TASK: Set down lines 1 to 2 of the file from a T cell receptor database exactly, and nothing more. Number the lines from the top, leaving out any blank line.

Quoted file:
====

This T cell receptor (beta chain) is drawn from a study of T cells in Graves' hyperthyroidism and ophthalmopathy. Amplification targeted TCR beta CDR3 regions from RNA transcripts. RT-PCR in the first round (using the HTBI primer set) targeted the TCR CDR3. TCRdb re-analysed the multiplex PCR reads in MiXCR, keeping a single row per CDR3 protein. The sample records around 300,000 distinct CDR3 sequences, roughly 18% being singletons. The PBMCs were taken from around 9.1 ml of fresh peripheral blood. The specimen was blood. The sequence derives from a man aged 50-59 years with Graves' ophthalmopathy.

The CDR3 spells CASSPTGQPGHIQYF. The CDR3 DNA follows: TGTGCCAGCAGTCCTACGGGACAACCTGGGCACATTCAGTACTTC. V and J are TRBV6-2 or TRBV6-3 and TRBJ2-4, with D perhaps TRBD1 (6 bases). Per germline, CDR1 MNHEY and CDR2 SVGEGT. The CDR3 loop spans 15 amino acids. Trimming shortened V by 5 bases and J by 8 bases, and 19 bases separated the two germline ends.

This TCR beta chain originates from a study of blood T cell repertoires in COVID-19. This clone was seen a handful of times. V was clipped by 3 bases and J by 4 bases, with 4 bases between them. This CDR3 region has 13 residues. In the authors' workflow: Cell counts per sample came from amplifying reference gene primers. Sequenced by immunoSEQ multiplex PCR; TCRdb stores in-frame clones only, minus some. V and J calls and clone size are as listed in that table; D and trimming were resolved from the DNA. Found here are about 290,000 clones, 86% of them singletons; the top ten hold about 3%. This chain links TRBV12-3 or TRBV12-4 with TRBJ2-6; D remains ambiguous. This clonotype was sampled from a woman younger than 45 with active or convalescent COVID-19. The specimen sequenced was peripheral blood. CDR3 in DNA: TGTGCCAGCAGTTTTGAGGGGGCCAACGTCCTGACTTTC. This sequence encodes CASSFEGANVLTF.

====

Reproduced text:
This T cell receptor (beta chain) is drawn from a study of T cells in Graves' hyperthyroidism and ophthalmopathy. Amplification targeted TCR beta CDR3 regions from RNA transcripts. RT-PCR in the first round (using the HTBI primer set) targeted the TCR CDR3. TCRdb re-analysed the multiplex PCR reads in MiXCR, keeping a single row per CDR3 protein. The sample records around 300,000 distinct CDR3 sequences, roughly 18% being singletons. The PBMCs were taken from around 9.1 ml of fresh peripheral blood. The specimen was blood. The sequence derives from a man aged 50-59 years with Graves' ophthalmopathy.

The CDR3 spells CASSPTGQPGHIQYF. The CDR3 DNA follows: TGTGCCAGCAGTCCTACGGGACAACCTGGGCACATTCAGTACTTC. V and J are TRBV6-2 or TRBV6-3 and TRBJ2-4, with D perhaps TRBD1 (6 bases). Per germline, CDR1 MNHEY and CDR2 SVGEGT. The CDR3 loop spans 15 amino acids. Trimming shortened V by 5 bases and J by 8 bases, and 19 bases separated the two germline ends.